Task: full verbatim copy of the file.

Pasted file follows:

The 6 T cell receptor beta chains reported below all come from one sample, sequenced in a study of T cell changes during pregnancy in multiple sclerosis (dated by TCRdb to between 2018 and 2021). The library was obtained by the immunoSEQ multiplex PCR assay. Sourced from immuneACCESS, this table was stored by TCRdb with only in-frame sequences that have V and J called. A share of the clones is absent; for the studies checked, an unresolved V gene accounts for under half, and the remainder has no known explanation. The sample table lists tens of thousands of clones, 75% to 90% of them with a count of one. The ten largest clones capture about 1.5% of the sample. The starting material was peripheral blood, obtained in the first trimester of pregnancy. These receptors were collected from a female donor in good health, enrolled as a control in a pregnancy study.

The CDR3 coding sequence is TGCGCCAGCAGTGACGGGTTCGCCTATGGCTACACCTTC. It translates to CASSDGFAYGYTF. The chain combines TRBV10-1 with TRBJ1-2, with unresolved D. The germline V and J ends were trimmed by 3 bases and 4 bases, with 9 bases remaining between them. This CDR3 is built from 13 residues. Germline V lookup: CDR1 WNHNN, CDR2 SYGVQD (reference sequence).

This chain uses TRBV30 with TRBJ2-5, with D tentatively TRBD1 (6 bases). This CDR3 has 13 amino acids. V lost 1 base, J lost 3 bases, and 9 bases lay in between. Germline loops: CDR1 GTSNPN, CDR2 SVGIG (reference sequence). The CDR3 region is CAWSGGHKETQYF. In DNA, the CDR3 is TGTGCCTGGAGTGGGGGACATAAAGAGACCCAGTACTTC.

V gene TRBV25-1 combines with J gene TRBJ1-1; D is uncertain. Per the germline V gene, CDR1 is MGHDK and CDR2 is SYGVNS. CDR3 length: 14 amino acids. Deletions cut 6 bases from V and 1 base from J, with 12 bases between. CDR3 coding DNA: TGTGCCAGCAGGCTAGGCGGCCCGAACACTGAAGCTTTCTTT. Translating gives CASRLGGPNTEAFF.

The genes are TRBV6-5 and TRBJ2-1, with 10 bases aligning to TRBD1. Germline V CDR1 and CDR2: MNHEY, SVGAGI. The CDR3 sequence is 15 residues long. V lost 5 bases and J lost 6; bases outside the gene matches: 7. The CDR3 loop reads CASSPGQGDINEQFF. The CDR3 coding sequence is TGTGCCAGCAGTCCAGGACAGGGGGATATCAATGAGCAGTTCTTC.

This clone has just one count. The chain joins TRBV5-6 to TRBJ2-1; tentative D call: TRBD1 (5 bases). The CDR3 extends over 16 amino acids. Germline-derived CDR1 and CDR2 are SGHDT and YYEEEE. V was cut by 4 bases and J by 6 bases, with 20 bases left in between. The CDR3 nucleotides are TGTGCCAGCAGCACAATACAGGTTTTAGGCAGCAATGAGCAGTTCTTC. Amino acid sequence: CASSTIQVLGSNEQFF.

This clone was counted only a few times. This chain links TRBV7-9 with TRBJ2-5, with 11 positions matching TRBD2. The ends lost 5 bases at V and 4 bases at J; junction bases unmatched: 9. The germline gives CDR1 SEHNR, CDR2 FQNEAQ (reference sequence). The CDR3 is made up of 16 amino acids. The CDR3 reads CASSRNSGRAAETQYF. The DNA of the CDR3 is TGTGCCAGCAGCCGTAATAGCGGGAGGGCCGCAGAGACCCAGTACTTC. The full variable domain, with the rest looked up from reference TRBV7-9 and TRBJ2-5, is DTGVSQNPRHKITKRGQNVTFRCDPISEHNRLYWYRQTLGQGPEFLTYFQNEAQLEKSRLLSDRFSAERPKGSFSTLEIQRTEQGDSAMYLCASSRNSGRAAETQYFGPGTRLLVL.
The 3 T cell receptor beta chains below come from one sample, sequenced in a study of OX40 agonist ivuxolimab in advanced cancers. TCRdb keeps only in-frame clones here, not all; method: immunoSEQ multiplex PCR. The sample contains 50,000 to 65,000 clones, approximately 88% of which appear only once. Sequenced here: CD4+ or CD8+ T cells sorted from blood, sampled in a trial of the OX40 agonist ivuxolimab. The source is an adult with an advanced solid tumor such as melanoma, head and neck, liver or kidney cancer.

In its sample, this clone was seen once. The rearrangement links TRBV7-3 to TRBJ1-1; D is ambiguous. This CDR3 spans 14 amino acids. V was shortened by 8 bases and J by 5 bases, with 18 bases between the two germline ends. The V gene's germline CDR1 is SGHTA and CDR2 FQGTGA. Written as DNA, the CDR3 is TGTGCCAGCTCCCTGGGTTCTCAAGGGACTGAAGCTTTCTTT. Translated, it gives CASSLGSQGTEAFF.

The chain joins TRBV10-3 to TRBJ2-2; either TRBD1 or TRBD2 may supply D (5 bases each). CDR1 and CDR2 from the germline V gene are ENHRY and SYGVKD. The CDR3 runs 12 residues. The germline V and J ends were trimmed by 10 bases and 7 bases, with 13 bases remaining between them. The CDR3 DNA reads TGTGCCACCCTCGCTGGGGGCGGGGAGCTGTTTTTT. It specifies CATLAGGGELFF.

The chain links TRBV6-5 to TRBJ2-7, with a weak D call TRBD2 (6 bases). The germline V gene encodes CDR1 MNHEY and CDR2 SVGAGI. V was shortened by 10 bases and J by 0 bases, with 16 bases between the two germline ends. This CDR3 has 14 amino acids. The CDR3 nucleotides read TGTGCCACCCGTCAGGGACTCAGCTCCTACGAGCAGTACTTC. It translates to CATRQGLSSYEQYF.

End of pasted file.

The 6 T cell receptor beta chains reported below all come from one sample, sequenced in a study of T cell changes during pregnancy in multiple sclerosis (dated by TCRdb to between 2018 and 2021). The library was obtained by the immunoSEQ multiplex PCR assay. Sourced from immuneACCESS, this table was stored by TCRdb with only in-frame sequences that have V and J called. A share of the clones is absent; for the studies checked, an unresolved V gene accounts for under half, and the remainder has no known explanation. The sample table lists tens of thousands of clones, 75% to 90% of them with a count of one. The ten largest clones capture about 1.5% of the sample. The starting material was peripheral blood, obtained in the first trimester of pregnancy. These receptors were collected from a female donor in good health, enrolled as a control in a pregnancy study.

The CDR3 coding sequence is TGCGCCAGCAGTGACGGGTTCGCCTATGGCTACACCTTC. It translates to CASSDGFAYGYTF. The chain combines TRBV10-1 with TRBJ1-2, with unresolved D. The germline V and J ends were trimmed by 3 bases and 4 bases, with 9 bases remaining between them. This CDR3 is built from 13 residues. Germline V lookup: CDR1 WNHNN, CDR2 SYGVQD (reference sequence).

This chain uses TRBV30 with TRBJ2-5, with D tentatively TRBD1 (6 bases). This CDR3 has 13 amino acids. V lost 1 base, J lost 3 bases, and 9 bases lay in between. Germline loops: CDR1 GTSNPN, CDR2 SVGIG (reference sequence). The CDR3 region is CAWSGGHKETQYF. In DNA, the CDR3 is TGTGCCTGGAGTGGGGGACATAAAGAGACCCAGTACTTC.

V gene TRBV25-1 combines with J gene TRBJ1-1; D is uncertain. Per the germline V gene, CDR1 is MGHDK and CDR2 is SYGVNS. CDR3 length: 14 amino acids. Deletions cut 6 bases from V and 1 base from J, with 12 bases between. CDR3 coding DNA: TGTGCCAGCAGGCTAGGCGGCCCGAACACTGAAGCTTTCTTT. Translating gives CASRLGGPNTEAFF.

The genes are TRBV6-5 and TRBJ2-1, with 10 bases aligning to TRBD1. Germline V CDR1 and CDR2: MNHEY, SVGAGI. The CDR3 sequence is 15 residues long. V lost 5 bases and J lost 6; bases outside the gene matches: 7. The CDR3 loop reads CASSPGQGDINEQFF. The CDR3 coding sequence is TGTGCCAGCAGTCCAGGACAGGGGGATATCAATGAGCAGTTCTTC.

This clone has just one count. The chain joins TRBV5-6 to TRBJ2-1; tentative D call: TRBD1 (5 bases). The CDR3 extends over 16 amino acids. Germline-derived CDR1 and CDR2 are SGHDT and YYEEEE. V was cut by 4 bases and J by 6 bases, with 20 bases left in between. The CDR3 nucleotides are TGTGCCAGCAGCACAATACAGGTTTTAGGCAGCAATGAGCAGTTCTTC. Amino acid sequence: CASSTIQVLGSNEQFF.

This clone was counted only a few times. This chain links TRBV7-9 with TRBJ2-5, with 11 positions matching TRBD2. The ends lost 5 bases at V and 4 bases at J; junction bases unmatched: 9. The germline gives CDR1 SEHNR, CDR2 FQNEAQ (reference sequence). The CDR3 is made up of 16 amino acids. The CDR3 reads CASSRNSGRAAETQYF. The DNA of the CDR3 is TGTGCCAGCAGCCGTAATAGCGGGAGGGCCGCAGAGACCCAGTACTTC. The full variable domain, with the rest looked up from reference TRBV7-9 and TRBJ2-5, is DTGVSQNPRHKITKRGQNVTFRCDPISEHNRLYWYRQTLGQGPEFLTYFQNEAQLEKSRLLSDRFSAERPKGSFSTLEIQRTEQGDSAMYLCASSRNSGRAAETQYFGPGTRLLVL.
The 3 T cell receptor beta chains below come from one sample, sequenced in a study of OX40 agonist ivuxolimab in advanced cancers. TCRdb keeps only in-frame clones here, not all; method: immunoSEQ multiplex PCR. The sample contains 50,000 to 65,000 clones, approximately 88% of which appear only once. Sequenced here: CD4+ or CD8+ T cells sorted from blood, sampled in a trial of the OX40 agonist ivuxolimab. The source is an adult with an advanced solid tumor such as melanoma, head and neck, liver or kidney cancer.

In its sample, this clone was seen once. The rearrangement links TRBV7-3 to TRBJ1-1; D is ambiguous. This CDR3 spans 14 amino acids. V was shortened by 8 bases and J by 5 bases, with 18 bases between the two germline ends. The V gene's germline CDR1 is SGHTA and CDR2 FQGTGA. Written as DNA, the CDR3 is TGTGCCAGCTCCCTGGGTTCTCAAGGGACTGAAGCTTTCTTT. Translated, it gives CASSLGSQGTEAFF.

The chain joins TRBV10-3 to TRBJ2-2; either TRBD1 or TRBD2 may supply D (5 bases each). CDR1 and CDR2 from the germline V gene are ENHRY and SYGVKD. The CDR3 runs 12 residues. The germline V and J ends were trimmed by 10 bases and 7 bases, with 13 bases remaining between them. The CDR3 DNA reads TGTGCCACCCTCGCTGGGGGCGGGGAGCTGTTTTTT. It specifies CATLAGGGELFF.

The chain links TRBV6-5 to TRBJ2-7, with a weak D call TRBD2 (6 bases). The germline V gene encodes CDR1 MNHEY and CDR2 SVGAGI. V was shortened by 10 bases and J by 0 bases, with 16 bases between the two germline ends. This CDR3 has 14 amino acids. The CDR3 nucleotides read TGTGCCACCCGTCAGGGACTCAGCTCCTACGAGCAGTACTTC. It translates to CATRQGLSSYEQYF.